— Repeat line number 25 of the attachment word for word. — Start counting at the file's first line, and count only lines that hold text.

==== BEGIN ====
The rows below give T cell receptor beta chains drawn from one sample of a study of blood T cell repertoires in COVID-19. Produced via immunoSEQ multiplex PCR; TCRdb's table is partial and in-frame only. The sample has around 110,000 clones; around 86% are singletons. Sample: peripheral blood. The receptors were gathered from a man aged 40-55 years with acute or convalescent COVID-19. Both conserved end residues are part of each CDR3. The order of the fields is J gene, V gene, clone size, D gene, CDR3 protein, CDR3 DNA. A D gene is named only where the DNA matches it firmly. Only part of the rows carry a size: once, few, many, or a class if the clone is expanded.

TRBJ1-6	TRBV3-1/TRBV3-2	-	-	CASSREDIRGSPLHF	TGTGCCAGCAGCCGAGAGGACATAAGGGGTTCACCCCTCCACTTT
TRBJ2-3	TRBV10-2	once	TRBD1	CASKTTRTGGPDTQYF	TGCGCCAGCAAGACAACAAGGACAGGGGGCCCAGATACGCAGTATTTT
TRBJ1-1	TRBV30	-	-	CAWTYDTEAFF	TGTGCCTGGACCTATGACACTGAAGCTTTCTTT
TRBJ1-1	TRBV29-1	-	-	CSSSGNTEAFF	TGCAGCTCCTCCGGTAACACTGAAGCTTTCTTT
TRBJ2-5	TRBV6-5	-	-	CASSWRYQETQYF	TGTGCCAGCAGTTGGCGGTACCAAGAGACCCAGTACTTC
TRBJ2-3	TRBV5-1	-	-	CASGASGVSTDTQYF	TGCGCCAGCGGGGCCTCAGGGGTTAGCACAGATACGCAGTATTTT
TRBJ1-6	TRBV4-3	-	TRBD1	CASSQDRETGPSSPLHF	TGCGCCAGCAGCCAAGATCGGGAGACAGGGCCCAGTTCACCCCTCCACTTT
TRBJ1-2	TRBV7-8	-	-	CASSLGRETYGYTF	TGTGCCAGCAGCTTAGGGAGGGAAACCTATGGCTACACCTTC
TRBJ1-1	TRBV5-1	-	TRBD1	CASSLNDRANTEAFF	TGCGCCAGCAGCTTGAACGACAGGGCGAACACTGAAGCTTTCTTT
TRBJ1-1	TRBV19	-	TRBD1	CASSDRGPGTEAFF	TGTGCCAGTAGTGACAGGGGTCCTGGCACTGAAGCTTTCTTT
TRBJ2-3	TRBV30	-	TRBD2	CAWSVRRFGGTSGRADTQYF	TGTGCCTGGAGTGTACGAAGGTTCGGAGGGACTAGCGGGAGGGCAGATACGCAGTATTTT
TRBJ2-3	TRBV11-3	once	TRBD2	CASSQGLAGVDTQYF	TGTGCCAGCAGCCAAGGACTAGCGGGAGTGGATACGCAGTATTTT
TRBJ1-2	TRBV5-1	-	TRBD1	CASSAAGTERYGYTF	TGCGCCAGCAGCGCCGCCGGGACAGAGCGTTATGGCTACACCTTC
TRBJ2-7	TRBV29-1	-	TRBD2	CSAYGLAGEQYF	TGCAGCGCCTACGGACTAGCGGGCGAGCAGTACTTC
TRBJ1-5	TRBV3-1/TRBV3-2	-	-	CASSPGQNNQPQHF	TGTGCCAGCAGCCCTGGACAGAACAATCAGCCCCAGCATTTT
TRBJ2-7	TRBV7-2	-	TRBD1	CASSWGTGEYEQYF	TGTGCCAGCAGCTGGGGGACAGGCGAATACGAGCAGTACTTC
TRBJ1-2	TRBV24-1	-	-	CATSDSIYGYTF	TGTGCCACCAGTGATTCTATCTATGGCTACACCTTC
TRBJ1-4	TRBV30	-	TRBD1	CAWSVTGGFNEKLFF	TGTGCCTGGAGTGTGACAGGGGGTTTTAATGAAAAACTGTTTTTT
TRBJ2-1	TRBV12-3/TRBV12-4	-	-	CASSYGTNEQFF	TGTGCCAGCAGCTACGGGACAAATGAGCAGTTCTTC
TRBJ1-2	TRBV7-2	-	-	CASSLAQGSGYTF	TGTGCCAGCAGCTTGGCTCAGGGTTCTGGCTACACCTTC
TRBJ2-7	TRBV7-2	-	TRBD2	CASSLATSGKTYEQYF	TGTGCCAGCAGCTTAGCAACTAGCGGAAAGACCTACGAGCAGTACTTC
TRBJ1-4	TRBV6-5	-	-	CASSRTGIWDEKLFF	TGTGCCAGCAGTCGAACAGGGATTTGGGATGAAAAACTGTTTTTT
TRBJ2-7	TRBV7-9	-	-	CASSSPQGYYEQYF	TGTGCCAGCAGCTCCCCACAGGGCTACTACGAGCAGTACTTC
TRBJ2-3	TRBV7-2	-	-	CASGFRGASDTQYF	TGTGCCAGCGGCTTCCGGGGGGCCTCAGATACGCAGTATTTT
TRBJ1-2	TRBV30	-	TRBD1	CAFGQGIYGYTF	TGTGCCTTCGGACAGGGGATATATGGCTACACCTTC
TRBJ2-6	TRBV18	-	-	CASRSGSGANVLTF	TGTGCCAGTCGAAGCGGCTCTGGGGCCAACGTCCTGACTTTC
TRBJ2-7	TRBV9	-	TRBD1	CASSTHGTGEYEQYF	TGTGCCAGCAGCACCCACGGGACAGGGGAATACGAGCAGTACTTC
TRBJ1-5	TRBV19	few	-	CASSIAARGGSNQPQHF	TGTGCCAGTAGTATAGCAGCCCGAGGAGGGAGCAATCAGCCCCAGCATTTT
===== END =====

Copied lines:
TRBJ2-3	TRBV7-2	-	-	CASGFRGASDTQYF	TGTGCCAGCGGCTTCCGGGGGGCCTCAGATACGCAGTATTTT